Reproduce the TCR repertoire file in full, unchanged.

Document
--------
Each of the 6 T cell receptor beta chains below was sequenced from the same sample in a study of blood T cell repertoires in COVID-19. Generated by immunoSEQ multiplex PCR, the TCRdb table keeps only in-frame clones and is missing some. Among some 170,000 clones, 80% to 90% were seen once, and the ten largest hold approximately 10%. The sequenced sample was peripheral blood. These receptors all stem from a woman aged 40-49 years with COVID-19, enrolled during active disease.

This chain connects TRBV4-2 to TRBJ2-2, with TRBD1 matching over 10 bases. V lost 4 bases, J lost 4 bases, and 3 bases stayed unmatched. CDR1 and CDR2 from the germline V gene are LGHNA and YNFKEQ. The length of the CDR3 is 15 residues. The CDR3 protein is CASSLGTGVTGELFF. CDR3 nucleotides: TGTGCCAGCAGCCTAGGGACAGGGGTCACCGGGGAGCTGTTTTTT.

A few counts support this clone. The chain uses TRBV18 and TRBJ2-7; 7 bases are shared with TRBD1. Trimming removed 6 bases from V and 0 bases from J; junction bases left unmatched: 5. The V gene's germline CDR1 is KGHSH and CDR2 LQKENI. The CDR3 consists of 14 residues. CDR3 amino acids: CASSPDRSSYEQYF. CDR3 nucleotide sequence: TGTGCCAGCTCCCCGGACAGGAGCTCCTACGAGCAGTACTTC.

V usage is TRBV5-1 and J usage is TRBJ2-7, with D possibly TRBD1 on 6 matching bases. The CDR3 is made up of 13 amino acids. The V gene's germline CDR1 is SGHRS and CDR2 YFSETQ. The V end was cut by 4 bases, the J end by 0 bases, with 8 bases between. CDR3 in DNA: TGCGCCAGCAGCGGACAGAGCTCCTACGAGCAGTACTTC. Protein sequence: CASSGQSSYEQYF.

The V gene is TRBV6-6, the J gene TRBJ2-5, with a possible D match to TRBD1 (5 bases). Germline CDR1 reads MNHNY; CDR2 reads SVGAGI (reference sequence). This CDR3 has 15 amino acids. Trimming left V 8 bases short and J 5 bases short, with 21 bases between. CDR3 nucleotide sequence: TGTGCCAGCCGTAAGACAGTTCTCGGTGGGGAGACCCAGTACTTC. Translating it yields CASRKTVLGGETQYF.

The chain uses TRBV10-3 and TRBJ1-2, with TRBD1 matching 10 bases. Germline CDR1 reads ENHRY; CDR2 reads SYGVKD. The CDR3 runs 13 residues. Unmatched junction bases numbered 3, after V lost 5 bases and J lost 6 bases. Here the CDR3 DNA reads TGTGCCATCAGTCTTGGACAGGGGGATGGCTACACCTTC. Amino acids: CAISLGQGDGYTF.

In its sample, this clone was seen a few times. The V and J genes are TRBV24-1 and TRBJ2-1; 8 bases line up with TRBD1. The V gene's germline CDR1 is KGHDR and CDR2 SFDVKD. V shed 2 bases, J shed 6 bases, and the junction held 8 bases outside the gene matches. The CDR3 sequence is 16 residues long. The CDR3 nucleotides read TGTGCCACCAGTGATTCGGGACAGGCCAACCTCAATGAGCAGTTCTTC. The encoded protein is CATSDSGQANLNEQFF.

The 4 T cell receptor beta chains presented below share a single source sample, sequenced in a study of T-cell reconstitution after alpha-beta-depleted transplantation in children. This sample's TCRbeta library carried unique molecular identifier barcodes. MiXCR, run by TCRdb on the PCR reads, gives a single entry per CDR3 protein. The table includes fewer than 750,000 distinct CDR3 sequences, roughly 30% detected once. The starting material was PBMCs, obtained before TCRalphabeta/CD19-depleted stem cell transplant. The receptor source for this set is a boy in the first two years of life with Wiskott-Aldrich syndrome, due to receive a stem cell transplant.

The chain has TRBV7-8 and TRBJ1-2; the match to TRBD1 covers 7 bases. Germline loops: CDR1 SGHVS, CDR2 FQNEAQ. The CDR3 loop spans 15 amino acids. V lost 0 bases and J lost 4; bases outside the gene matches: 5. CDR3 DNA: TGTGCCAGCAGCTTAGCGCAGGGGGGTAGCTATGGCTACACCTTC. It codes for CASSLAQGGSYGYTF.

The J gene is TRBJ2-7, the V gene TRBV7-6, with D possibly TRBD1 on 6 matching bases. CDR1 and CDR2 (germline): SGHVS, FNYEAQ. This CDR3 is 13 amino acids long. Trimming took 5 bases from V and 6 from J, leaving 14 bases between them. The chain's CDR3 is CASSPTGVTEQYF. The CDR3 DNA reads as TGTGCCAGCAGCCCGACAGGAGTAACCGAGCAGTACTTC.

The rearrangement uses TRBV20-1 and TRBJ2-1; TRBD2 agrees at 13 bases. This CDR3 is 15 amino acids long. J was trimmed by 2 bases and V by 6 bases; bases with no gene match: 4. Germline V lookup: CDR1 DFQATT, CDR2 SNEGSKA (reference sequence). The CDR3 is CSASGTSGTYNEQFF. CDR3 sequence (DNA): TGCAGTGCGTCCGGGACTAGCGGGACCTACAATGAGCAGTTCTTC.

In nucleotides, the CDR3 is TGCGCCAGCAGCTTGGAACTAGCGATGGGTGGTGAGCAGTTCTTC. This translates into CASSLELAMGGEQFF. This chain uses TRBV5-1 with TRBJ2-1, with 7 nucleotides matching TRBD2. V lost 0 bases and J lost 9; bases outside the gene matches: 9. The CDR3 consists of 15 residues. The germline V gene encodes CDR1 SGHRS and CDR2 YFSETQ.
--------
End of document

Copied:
Each of the 6 T cell receptor beta chains below was sequenced from the same sample in a study of blood T cell repertoires in COVID-19. Generated by immunoSEQ multiplex PCR, the TCRdb table keeps only in-frame clones and is missing some. Among some 170,000 clones, 80% to 90% were seen once, and the ten largest hold approximately 10%. The sequenced sample was peripheral blood. These receptors all stem from a woman aged 40-49 years with COVID-19, enrolled during active disease.

This chain connects TRBV4-2 to TRBJ2-2, with TRBD1 matching over 10 bases. V lost 4 bases, J lost 4 bases, and 3 bases stayed unmatched. CDR1 and CDR2 from the germline V gene are LGHNA and YNFKEQ. The length of the CDR3 is 15 residues. The CDR3 protein is CASSLGTGVTGELFF. CDR3 nucleotides: TGTGCCAGCAGCCTAGGGACAGGGGTCACCGGGGAGCTGTTTTTT.

A few counts support this clone. The chain uses TRBV18 and TRBJ2-7; 7 bases are shared with TRBD1. Trimming removed 6 bases from V and 0 bases from J; junction bases left unmatched: 5. The V gene's germline CDR1 is KGHSH and CDR2 LQKENI. The CDR3 consists of 14 residues. CDR3 amino acids: CASSPDRSSYEQYF. CDR3 nucleotide sequence: TGTGCCAGCTCCCCGGACAGGAGCTCCTACGAGCAGTACTTC.

V usage is TRBV5-1 and J usage is TRBJ2-7, with D possibly TRBD1 on 6 matching bases. The CDR3 is made up of 13 amino acids. The V gene's germline CDR1 is SGHRS and CDR2 YFSETQ. The V end was cut by 4 bases, the J end by 0 bases, with 8 bases between. CDR3 in DNA: TGCGCCAGCAGCGGACAGAGCTCCTACGAGCAGTACTTC. Protein sequence: CASSGQSSYEQYF.

The V gene is TRBV6-6, the J gene TRBJ2-5, with a possible D match to TRBD1 (5 bases). Germline CDR1 reads MNHNY; CDR2 reads SVGAGI (reference sequence). This CDR3 has 15 amino acids. Trimming left V 8 bases short and J 5 bases short, with 21 bases between. CDR3 nucleotide sequence: TGTGCCAGCCGTAAGACAGTTCTCGGTGGGGAGACCCAGTACTTC. Translating it yields CASRKTVLGGETQYF.

The chain uses TRBV10-3 and TRBJ1-2, with TRBD1 matching 10 bases. Germline CDR1 reads ENHRY; CDR2 reads SYGVKD. The CDR3 runs 13 residues. Unmatched junction bases numbered 3, after V lost 5 bases and J lost 6 bases. Here the CDR3 DNA reads TGTGCCATCAGTCTTGGACAGGGGGATGGCTACACCTTC. Amino acids: CAISLGQGDGYTF.

In its sample, this clone was seen a few times. The V and J genes are TRBV24-1 and TRBJ2-1; 8 bases line up with TRBD1. The V gene's germline CDR1 is KGHDR and CDR2 SFDVKD. V shed 2 bases, J shed 6 bases, and the junction held 8 bases outside the gene matches. The CDR3 sequence is 16 residues long. The CDR3 nucleotides read TGTGCCACCAGTGATTCGGGACAGGCCAACCTCAATGAGCAGTTCTTC. The encoded protein is CATSDSGQANLNEQFF.

The 4 T cell receptor beta chains presented below share a single source sample, sequenced in a study of T-cell reconstitution after alpha-beta-depleted transplantation in children. This sample's TCRbeta library carried unique molecular identifier barcodes. MiXCR, run by TCRdb on the PCR reads, gives a single entry per CDR3 protein. The table includes fewer than 750,000 distinct CDR3 sequences, roughly 30% detected once. The starting material was PBMCs, obtained before TCRalphabeta/CD19-depleted stem cell transplant. The receptor source for this set is a boy in the first two years of life with Wiskott-Aldrich syndrome, due to receive a stem cell transplant.

The chain has TRBV7-8 and TRBJ1-2; the match to TRBD1 covers 7 bases. Germline loops: CDR1 SGHVS, CDR2 FQNEAQ. The CDR3 loop spans 15 amino acids. V lost 0 bases and J lost 4; bases outside the gene matches: 5. CDR3 DNA: TGTGCCAGCAGCTTAGCGCAGGGGGGTAGCTATGGCTACACCTTC. It codes for CASSLAQGGSYGYTF.

The J gene is TRBJ2-7, the V gene TRBV7-6, with D possibly TRBD1 on 6 matching bases. CDR1 and CDR2 (germline): SGHVS, FNYEAQ. This CDR3 is 13 amino acids long. Trimming took 5 bases from V and 6 from J, leaving 14 bases between them. The chain's CDR3 is CASSPTGVTEQYF. The CDR3 DNA reads as TGTGCCAGCAGCCCGACAGGAGTAACCGAGCAGTACTTC.

The rearrangement uses TRBV20-1 and TRBJ2-1; TRBD2 agrees at 13 bases. This CDR3 is 15 amino acids long. J was trimmed by 2 bases and V by 6 bases; bases with no gene match: 4. Germline V lookup: CDR1 DFQATT, CDR2 SNEGSKA (reference sequence). The CDR3 is CSASGTSGTYNEQFF. CDR3 sequence (DNA): TGCAGTGCGTCCGGGACTAGCGGGACCTACAATGAGCAGTTCTTC.

In nucleotides, the CDR3 is TGCGCCAGCAGCTTGGAACTAGCGATGGGTGGTGAGCAGTTCTTC. This translates into CASSLELAMGGEQFF. This chain uses TRBV5-1 with TRBJ2-1, with 7 nucleotides matching TRBD2. V lost 0 bases and J lost 9; bases outside the gene matches: 9. The CDR3 consists of 15 residues. The germline V gene encodes CDR1 SGHRS and CDR2 YFSETQ.